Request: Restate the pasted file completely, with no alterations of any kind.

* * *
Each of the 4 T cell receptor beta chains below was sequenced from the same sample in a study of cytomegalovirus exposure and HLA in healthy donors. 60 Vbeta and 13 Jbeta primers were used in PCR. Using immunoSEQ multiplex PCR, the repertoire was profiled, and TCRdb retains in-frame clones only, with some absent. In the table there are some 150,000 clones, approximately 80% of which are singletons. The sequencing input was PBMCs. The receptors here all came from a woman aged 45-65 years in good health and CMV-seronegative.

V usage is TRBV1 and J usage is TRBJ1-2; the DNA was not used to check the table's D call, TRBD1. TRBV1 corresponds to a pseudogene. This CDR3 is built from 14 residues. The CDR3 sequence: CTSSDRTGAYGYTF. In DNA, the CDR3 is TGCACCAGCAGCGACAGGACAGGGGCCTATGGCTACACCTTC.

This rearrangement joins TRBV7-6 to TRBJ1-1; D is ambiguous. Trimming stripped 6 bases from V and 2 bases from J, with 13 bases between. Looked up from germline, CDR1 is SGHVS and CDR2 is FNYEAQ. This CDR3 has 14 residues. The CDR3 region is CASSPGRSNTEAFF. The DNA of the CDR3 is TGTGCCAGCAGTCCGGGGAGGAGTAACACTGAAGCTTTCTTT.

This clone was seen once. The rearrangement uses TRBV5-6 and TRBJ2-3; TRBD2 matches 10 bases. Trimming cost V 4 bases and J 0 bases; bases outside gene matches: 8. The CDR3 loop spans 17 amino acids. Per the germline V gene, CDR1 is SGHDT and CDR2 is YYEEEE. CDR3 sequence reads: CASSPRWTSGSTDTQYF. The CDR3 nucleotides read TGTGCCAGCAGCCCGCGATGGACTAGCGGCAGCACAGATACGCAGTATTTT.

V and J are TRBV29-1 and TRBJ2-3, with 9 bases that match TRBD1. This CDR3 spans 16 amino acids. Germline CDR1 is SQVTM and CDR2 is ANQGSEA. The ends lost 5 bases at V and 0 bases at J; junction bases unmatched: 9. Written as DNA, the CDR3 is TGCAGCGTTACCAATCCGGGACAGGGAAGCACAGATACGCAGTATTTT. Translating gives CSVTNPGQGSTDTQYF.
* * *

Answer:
Each of the 4 T cell receptor beta chains below was sequenced from the same sample in a study of cytomegalovirus exposure and HLA in healthy donors. 60 Vbeta and 13 Jbeta primers were used in PCR. Using immunoSEQ multiplex PCR, the repertoire was profiled, and TCRdb retains in-frame clones only, with some absent. In the table there are some 150,000 clones, approximately 80% of which are singletons. The sequencing input was PBMCs. The receptors here all came from a woman aged 45-65 years in good health and CMV-seronegative.

V usage is TRBV1 and J usage is TRBJ1-2; the DNA was not used to check the table's D call, TRBD1. TRBV1 corresponds to a pseudogene. This CDR3 is built from 14 residues. The CDR3 sequence: CTSSDRTGAYGYTF. In DNA, the CDR3 is TGCACCAGCAGCGACAGGACAGGGGCCTATGGCTACACCTTC.

This rearrangement joins TRBV7-6 to TRBJ1-1; D is ambiguous. Trimming stripped 6 bases from V and 2 bases from J, with 13 bases between. Looked up from germline, CDR1 is SGHVS and CDR2 is FNYEAQ. This CDR3 has 14 residues. The CDR3 region is CASSPGRSNTEAFF. The DNA of the CDR3 is TGTGCCAGCAGTCCGGGGAGGAGTAACACTGAAGCTTTCTTT.

This clone was seen once. The rearrangement uses TRBV5-6 and TRBJ2-3; TRBD2 matches 10 bases. Trimming cost V 4 bases and J 0 bases; bases outside gene matches: 8. The CDR3 loop spans 17 amino acids. Per the germline V gene, CDR1 is SGHDT and CDR2 is YYEEEE. CDR3 sequence reads: CASSPRWTSGSTDTQYF. The CDR3 nucleotides read TGTGCCAGCAGCCCGCGATGGACTAGCGGCAGCACAGATACGCAGTATTTT.

V and J are TRBV29-1 and TRBJ2-3, with 9 bases that match TRBD1. This CDR3 spans 16 amino acids. Germline CDR1 is SQVTM and CDR2 is ANQGSEA. The ends lost 5 bases at V and 0 bases at J; junction bases unmatched: 9. Written as DNA, the CDR3 is TGCAGCGTTACCAATCCGGGACAGGGAAGCACAGATACGCAGTATTTT. Translating gives CSVTNPGQGSTDTQYF.